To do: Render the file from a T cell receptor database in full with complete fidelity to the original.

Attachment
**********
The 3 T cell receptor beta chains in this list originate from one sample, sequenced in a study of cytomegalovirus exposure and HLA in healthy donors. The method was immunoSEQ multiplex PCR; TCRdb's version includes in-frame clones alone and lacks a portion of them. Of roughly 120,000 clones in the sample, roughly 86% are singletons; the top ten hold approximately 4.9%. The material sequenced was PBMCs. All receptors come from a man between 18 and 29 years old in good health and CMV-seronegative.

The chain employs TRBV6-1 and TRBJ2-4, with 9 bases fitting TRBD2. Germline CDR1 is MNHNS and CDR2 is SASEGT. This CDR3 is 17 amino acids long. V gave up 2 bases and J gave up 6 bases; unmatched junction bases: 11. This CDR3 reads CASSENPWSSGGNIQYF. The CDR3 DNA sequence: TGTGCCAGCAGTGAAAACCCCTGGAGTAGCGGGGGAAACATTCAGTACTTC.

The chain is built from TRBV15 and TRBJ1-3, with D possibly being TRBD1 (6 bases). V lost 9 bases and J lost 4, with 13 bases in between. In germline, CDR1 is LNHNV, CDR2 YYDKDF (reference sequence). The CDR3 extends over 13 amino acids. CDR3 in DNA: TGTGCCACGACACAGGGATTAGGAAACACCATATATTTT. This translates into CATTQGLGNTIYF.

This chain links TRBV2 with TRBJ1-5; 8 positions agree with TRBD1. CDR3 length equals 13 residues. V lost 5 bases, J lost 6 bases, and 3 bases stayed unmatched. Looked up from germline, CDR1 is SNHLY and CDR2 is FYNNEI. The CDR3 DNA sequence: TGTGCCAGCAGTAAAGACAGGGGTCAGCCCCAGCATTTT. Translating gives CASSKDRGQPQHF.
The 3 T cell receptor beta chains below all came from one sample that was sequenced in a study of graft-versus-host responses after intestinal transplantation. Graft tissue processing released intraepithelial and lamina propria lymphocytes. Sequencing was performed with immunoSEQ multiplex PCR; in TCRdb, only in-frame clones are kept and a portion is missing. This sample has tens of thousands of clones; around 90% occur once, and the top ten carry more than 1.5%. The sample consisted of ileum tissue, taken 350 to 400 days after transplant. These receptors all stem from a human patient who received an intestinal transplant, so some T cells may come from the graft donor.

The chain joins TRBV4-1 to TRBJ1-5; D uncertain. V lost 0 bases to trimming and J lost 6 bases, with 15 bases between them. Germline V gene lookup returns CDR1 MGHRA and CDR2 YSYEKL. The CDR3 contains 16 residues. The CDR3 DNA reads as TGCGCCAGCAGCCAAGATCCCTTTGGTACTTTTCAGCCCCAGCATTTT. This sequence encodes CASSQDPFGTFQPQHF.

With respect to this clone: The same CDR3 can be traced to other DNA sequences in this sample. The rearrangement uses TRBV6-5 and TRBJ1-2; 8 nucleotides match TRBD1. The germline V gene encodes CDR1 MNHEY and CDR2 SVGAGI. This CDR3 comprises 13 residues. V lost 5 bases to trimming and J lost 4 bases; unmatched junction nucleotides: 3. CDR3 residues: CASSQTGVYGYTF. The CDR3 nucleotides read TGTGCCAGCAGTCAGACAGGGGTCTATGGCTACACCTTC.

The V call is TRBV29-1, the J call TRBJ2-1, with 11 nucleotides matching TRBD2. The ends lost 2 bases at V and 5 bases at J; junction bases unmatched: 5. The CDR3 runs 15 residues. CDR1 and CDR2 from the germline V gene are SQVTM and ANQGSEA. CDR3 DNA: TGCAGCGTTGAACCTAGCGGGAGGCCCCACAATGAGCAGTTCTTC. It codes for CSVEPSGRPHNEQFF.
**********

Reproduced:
The 3 T cell receptor beta chains in this list originate from one sample, sequenced in a study of cytomegalovirus exposure and HLA in healthy donors. The method was immunoSEQ multiplex PCR; TCRdb's version includes in-frame clones alone and lacks a portion of them. Of roughly 120,000 clones in the sample, roughly 86% are singletons; the top ten hold approximately 4.9%. The material sequenced was PBMCs. All receptors come from a man between 18 and 29 years old in good health and CMV-seronegative.

The chain employs TRBV6-1 and TRBJ2-4, with 9 bases fitting TRBD2. Germline CDR1 is MNHNS and CDR2 is SASEGT. This CDR3 is 17 amino acids long. V gave up 2 bases and J gave up 6 bases; unmatched junction bases: 11. This CDR3 reads CASSENPWSSGGNIQYF. The CDR3 DNA sequence: TGTGCCAGCAGTGAAAACCCCTGGAGTAGCGGGGGAAACATTCAGTACTTC.

The chain is built from TRBV15 and TRBJ1-3, with D possibly being TRBD1 (6 bases). V lost 9 bases and J lost 4, with 13 bases in between. In germline, CDR1 is LNHNV, CDR2 YYDKDF (reference sequence). The CDR3 extends over 13 amino acids. CDR3 in DNA: TGTGCCACGACACAGGGATTAGGAAACACCATATATTTT. This translates into CATTQGLGNTIYF.

This chain links TRBV2 with TRBJ1-5; 8 positions agree with TRBD1. CDR3 length equals 13 residues. V lost 5 bases, J lost 6 bases, and 3 bases stayed unmatched. Looked up from germline, CDR1 is SNHLY and CDR2 is FYNNEI. The CDR3 DNA sequence: TGTGCCAGCAGTAAAGACAGGGGTCAGCCCCAGCATTTT. Translating gives CASSKDRGQPQHF.
The 3 T cell receptor beta chains below all came from one sample that was sequenced in a study of graft-versus-host responses after intestinal transplantation. Graft tissue processing released intraepithelial and lamina propria lymphocytes. Sequencing was performed with immunoSEQ multiplex PCR; in TCRdb, only in-frame clones are kept and a portion is missing. This sample has tens of thousands of clones; around 90% occur once, and the top ten carry more than 1.5%. The sample consisted of ileum tissue, taken 350 to 400 days after transplant. These receptors all stem from a human patient who received an intestinal transplant, so some T cells may come from the graft donor.

The chain joins TRBV4-1 to TRBJ1-5; D uncertain. V lost 0 bases to trimming and J lost 6 bases, with 15 bases between them. Germline V gene lookup returns CDR1 MGHRA and CDR2 YSYEKL. The CDR3 contains 16 residues. The CDR3 DNA reads as TGCGCCAGCAGCCAAGATCCCTTTGGTACTTTTCAGCCCCAGCATTTT. This sequence encodes CASSQDPFGTFQPQHF.

With respect to this clone: The same CDR3 can be traced to other DNA sequences in this sample. The rearrangement uses TRBV6-5 and TRBJ1-2; 8 nucleotides match TRBD1. The germline V gene encodes CDR1 MNHEY and CDR2 SVGAGI. This CDR3 comprises 13 residues. V lost 5 bases to trimming and J lost 4 bases; unmatched junction nucleotides: 3. CDR3 residues: CASSQTGVYGYTF. The CDR3 nucleotides read TGTGCCAGCAGTCAGACAGGGGTCTATGGCTACACCTTC.

The V call is TRBV29-1, the J call TRBJ2-1, with 11 nucleotides matching TRBD2. The ends lost 2 bases at V and 5 bases at J; junction bases unmatched: 5. The CDR3 runs 15 residues. CDR1 and CDR2 from the germline V gene are SQVTM and ANQGSEA. CDR3 DNA: TGCAGCGTTGAACCTAGCGGGAGGCCCCACAATGAGCAGTTCTTC. It codes for CSVEPSGRPHNEQFF.